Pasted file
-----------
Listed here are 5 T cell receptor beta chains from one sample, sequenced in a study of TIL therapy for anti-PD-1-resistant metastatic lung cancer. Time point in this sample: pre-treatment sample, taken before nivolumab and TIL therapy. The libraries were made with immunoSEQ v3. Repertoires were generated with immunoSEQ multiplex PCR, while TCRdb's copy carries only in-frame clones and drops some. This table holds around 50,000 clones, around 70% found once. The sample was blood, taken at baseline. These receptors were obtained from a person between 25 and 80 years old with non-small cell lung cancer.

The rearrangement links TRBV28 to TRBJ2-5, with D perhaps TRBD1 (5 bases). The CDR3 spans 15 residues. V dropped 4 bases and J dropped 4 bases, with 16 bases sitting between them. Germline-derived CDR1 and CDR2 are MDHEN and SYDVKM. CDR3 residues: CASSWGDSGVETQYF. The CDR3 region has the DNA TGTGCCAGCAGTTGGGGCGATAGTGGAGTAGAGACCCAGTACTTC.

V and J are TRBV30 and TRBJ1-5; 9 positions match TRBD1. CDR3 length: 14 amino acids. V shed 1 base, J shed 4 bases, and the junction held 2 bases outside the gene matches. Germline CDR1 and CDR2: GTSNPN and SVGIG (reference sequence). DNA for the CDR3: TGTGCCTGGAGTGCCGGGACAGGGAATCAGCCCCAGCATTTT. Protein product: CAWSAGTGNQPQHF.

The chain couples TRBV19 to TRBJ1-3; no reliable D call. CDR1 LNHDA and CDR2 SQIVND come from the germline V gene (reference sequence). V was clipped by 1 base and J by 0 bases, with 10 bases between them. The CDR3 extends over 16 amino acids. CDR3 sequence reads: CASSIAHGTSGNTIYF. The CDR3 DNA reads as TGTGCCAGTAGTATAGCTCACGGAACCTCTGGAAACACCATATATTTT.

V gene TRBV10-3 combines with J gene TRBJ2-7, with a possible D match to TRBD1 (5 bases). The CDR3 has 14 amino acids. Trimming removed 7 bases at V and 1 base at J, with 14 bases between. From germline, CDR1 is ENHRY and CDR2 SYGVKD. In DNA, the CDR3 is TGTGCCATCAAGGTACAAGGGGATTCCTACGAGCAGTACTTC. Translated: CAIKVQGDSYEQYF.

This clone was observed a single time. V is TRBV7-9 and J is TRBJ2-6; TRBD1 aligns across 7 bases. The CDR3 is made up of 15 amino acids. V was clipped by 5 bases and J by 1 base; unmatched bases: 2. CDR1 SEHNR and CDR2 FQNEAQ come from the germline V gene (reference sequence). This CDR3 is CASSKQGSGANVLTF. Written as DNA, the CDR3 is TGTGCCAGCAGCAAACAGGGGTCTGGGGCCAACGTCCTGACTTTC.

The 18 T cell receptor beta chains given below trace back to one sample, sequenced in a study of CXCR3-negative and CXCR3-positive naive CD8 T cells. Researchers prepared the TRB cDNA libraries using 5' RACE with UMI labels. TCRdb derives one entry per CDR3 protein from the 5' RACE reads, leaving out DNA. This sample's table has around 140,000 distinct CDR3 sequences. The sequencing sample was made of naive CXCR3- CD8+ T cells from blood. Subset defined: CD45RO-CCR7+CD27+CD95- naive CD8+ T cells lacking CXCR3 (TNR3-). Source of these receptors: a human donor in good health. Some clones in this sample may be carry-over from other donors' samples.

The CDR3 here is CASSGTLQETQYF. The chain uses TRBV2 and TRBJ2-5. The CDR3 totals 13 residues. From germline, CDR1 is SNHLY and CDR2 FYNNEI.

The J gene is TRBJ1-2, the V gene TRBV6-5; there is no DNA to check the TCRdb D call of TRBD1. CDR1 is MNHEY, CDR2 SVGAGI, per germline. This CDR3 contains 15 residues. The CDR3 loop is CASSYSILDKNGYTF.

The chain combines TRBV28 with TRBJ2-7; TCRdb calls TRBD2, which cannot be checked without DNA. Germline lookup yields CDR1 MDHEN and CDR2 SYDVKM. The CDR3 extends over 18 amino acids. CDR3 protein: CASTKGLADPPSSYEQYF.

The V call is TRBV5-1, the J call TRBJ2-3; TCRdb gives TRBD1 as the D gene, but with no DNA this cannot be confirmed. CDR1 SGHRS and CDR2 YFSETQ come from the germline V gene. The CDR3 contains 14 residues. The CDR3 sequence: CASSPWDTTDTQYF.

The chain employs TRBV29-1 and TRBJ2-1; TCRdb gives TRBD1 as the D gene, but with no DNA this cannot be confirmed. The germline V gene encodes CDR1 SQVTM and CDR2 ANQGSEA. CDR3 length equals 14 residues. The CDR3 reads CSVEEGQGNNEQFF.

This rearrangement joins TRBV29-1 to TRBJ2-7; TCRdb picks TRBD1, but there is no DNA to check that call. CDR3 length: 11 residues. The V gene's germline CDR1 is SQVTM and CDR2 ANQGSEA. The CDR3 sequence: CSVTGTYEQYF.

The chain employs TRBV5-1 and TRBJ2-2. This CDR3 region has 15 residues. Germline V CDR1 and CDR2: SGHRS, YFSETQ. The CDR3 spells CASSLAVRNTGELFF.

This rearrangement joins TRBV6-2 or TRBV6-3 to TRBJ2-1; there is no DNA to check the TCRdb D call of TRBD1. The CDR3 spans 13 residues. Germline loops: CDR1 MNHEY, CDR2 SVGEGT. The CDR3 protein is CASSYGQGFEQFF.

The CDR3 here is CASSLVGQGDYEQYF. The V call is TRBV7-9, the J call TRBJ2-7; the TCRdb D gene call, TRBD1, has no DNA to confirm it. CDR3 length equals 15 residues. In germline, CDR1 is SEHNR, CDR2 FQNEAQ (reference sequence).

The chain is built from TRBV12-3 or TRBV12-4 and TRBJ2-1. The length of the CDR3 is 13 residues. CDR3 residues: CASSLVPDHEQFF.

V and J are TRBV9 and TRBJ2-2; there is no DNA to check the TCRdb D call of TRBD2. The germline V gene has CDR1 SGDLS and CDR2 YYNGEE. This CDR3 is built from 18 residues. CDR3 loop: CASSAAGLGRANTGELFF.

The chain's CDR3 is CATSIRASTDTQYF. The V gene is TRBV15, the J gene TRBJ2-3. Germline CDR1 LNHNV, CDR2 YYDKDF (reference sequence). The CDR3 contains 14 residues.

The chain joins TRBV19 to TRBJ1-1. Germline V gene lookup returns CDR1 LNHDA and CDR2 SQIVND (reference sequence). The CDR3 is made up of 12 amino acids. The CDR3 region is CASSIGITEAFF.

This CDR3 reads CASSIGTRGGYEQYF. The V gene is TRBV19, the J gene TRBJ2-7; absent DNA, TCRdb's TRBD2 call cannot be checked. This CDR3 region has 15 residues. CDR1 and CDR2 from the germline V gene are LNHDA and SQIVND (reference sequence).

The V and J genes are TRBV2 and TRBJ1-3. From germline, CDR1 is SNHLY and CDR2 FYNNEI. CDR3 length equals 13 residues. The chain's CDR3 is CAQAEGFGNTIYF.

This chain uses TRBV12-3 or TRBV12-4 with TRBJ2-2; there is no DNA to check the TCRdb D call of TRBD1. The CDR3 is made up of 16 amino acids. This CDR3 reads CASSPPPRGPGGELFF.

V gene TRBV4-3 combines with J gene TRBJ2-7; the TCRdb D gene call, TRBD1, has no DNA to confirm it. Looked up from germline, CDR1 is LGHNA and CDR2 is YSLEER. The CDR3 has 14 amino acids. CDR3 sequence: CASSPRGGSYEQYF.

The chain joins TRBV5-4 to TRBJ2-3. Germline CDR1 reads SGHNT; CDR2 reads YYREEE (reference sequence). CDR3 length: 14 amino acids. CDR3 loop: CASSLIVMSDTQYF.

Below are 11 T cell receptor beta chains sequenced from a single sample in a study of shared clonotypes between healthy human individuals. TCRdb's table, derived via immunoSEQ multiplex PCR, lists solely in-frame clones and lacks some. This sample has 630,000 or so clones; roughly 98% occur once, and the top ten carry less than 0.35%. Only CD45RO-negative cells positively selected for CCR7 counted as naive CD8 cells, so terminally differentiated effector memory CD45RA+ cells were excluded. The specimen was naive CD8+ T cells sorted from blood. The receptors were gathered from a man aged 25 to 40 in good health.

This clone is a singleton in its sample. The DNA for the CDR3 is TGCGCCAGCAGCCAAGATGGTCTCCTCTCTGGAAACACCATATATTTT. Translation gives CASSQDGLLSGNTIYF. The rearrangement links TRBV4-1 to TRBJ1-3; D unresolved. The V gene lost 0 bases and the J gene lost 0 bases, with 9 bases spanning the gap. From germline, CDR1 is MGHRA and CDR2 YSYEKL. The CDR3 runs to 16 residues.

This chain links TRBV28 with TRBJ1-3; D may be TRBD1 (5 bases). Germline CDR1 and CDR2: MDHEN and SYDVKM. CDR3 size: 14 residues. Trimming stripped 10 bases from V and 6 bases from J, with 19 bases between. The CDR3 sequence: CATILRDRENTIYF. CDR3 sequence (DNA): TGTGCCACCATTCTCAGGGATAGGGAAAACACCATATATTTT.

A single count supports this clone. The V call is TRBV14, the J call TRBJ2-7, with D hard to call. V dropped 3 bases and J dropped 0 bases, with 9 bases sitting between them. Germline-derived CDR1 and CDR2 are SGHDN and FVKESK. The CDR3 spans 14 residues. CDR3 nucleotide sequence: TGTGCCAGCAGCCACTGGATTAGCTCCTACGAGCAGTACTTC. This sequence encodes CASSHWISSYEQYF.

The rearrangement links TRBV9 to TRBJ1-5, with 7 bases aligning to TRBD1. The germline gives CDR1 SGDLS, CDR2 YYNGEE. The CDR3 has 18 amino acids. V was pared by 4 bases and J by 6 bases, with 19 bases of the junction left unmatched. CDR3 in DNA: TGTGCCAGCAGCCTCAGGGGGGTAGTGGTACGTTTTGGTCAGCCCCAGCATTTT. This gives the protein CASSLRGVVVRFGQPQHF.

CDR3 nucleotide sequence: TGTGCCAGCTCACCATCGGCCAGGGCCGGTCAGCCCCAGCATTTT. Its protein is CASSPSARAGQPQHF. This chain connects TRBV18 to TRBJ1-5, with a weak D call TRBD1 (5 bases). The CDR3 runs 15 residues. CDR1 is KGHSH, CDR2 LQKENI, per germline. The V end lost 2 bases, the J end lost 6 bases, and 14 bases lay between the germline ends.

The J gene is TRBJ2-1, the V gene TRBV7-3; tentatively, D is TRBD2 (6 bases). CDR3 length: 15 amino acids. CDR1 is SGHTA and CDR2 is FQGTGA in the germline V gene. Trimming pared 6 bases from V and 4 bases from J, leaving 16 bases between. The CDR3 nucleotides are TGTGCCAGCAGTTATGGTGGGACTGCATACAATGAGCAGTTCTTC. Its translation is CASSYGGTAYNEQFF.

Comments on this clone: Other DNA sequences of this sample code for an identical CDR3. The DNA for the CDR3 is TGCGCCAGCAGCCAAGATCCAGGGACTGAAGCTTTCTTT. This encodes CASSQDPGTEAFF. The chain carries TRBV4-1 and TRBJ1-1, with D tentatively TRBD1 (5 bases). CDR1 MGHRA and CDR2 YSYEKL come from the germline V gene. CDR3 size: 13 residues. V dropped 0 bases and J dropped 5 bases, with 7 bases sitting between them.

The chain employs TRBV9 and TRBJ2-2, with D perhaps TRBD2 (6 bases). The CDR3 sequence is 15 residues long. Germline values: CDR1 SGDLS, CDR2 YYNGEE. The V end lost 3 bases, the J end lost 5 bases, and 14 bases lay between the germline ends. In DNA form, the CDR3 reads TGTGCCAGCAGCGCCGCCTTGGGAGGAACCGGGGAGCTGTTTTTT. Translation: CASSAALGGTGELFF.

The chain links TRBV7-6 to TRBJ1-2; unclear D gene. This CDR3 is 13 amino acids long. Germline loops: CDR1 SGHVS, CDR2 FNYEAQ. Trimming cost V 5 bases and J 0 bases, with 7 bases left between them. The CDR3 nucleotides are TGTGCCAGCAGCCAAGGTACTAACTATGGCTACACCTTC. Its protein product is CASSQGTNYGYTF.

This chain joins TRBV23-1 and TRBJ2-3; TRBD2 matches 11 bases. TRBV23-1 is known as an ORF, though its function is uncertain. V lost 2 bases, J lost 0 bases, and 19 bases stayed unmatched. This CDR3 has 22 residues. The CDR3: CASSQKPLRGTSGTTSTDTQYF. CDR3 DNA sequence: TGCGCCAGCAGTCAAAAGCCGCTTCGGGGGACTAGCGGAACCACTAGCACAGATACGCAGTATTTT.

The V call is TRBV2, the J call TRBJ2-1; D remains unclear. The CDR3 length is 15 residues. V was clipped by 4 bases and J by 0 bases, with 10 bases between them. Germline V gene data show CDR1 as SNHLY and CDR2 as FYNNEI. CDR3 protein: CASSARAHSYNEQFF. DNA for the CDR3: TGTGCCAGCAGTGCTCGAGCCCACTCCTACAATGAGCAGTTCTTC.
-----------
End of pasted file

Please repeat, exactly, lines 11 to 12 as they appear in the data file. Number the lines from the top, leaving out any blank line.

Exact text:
The V call is TRBV5-1, the J call TRBJ2-3; TCRdb gives TRBD1 as the D gene, but with no DNA this cannot be confirmed. CDR1 SGHRS and CDR2 YFSETQ come from the germline V gene. The CDR3 contains 14 residues. The CDR3 sequence: CASSPWDTTDTQYF.

The chain employs TRBV29-1 and TRBJ2-1; TCRdb gives TRBD1 as the D gene, but with no DNA this cannot be confirmed. The germline V gene encodes CDR1 SQVTM and CDR2 ANQGSEA. CDR3 length equals 14 residues. The CDR3 reads CSVEEGQGNNEQFF.